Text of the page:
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October 27, 2015

Gaspar Noé's 'Love' to Make Stateside Debut on Oct. 30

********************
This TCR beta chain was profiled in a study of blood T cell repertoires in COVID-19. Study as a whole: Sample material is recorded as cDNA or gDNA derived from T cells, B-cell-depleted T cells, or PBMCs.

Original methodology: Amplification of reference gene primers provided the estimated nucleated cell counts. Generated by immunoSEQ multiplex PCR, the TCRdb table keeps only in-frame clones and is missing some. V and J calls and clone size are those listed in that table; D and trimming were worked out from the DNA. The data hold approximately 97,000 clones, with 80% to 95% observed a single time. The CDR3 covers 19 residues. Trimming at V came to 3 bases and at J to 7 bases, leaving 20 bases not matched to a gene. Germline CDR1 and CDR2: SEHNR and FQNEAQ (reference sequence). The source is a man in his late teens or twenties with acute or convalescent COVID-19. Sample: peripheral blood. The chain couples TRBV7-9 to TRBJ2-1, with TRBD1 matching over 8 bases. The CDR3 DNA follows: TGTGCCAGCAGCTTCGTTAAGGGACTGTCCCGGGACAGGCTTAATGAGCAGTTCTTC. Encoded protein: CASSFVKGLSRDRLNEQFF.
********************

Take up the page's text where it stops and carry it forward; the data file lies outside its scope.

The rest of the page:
CANNES, France—The last time we wrote about Gaspar Noé's controversial 3D movie Love was back in June, just after it caused a bit of furor at the Cannes Film Festival, where some critics, apparently offended by the film's hardcore sexual content, walked out, while others clamored to get into the standing-room-only screening, and other critics hailed Noé as a "taboo-busting filmmaker" ready to "knock everyone's 3D glasses off once again." The story is fairly simple, though told in somewhat reverse chronological order. American film student Murphy (Karl Glusman) lives with his French girlfriend Omi (Klara Kristin) with whom he has a son, but pines for his ex-lover Electra (Aomi Muyock), who used to engage in threesomes with both Murphy and Omi until Murphy cheated on her and got Omi pregnant—and when he gets a call from Electra's mom that Electra is missing ... that's when the plot takes off. Sadly, many mainstream critics seem unable to objectively analyze a mainstream film that includes such acts as mutual masturbation, an "acrobatic threesome," lots of oral (on both men and women) and a virtual ejaculation right at their faces, courtesy of the 3D medium. "If you cut out all the sex scenes in Gaspar Noé's Love, what's left is a wistful, some might say sappy, story about heartbreak—made with impressive cinematic elan but somewhat shallow emotional depth despite all its tragic posturing," wrote The Hollywood Reporter, adding later, "Indeed, by Noe's standards, especially compared to his last Enter the Void, Love is pretty innocuous, hardly shocking at all. This may seem like a surprising thing to say about a movie that features a tight close-up of a penis ejaculating into 3-D space at its audience." "The accumulation of bedroom scenes and whispered passions between the lovers do generate some semblance of believable chemistry, and Electra's drug-addled sensibilities reasonably exacerbate the couple's mounting tension—which sets up a finale that earns its notes of despair," wrote Eric Kohn for Indiewire. "For the most part, however, Love fails to generate any kind of engagement over Murphy's conundrum... Both eager to please and relentlessly underwhelming, Love doesn't even manage to do much with the 3D gimmick that boosted its profile long before its completion. Noé exploits the device just once with the inevitable money (cum) shot of a larger-than-life penis blowing its load straight at the lens, but otherwise, his static images of writhing bodies look resoundingly flat." "[Noé's] willingness to display the male form completely nude so intimately may seem minor compared to the sexual acts we’ve seen Murphy’s private parts engage in, but if Love cracks open the door for more sexual expression on screen in any way, it will likely be in this context. And, yes, that's a positive," wrote HitFix.com's Gregory Ellwood. "It goes without saying that there are few well-known actors who would be willing to participate in a project such as this, even if it meant working with a renowned filmmaker such as Noé. The three main leads, all unknowns, may look back upon this project a decade from now and marvel at how brave they were to take it on. Noé is lucky they are as good as they are." We can hardly wait to see how American critics handle the film once it opens here on October 30 in "selected theaters." (We'll let you know when we find out which ones are gutsy enough to show it—and in 3D, no less.) However, Love is having a few problems even in its native France, whose arts ministry helped fund the film thanks to its use of 3D, which the government wants to support, apparently seeing the medium as the wave of the future for cinema. Just three weeks after the film got those rave reviews at Cannes and opened in French theaters, where teens as young as 16 were allowed to attend the showings, an administrative court in Paris raised the admission age to 18—a decision Noé called "nonsense." Noé accused attorney Patrice André (aka André Bonnet) as the man behind the censorship attempt, while André accused Noé of being an "unscrupulous director" who "wanted to reintroduce pornography into mainstream cinemas." And after all, Noé did famously say that, "I would let 12-year-olds see it." Quoth Love's producer Vincent Maraval: "In France, love is now forbidden for those under 18." Sadly, the same is true in the U.S., and though Love's American distributor, Alchemy, is not an MPAA signatory and can therefore try to market the hardcore version of the film to theaters, it's unclear how many will be willing to risk the ire of censorship groups like Morality in Media National Center on Sexual Exploitation. After all, today is the start of "White Ribbon Against Pornography" week... But for Noé, the sex is vitally important. "People are doing it in life," he said. "If you portray a rape or a murder scene, you’re portraying something that most people haven’t experienced and don’t want to experience. But when you make a portrait of a complete sexual life between a boy and a girl, I think most people have been through it, so they’re not shocked by the images; they’re just shocked that it’s finally happening in a normal, regular theater." Pictured, l-r: Aomi Muyock, Gaspar Noé, Klara Kristin, Karl Glusman.

 
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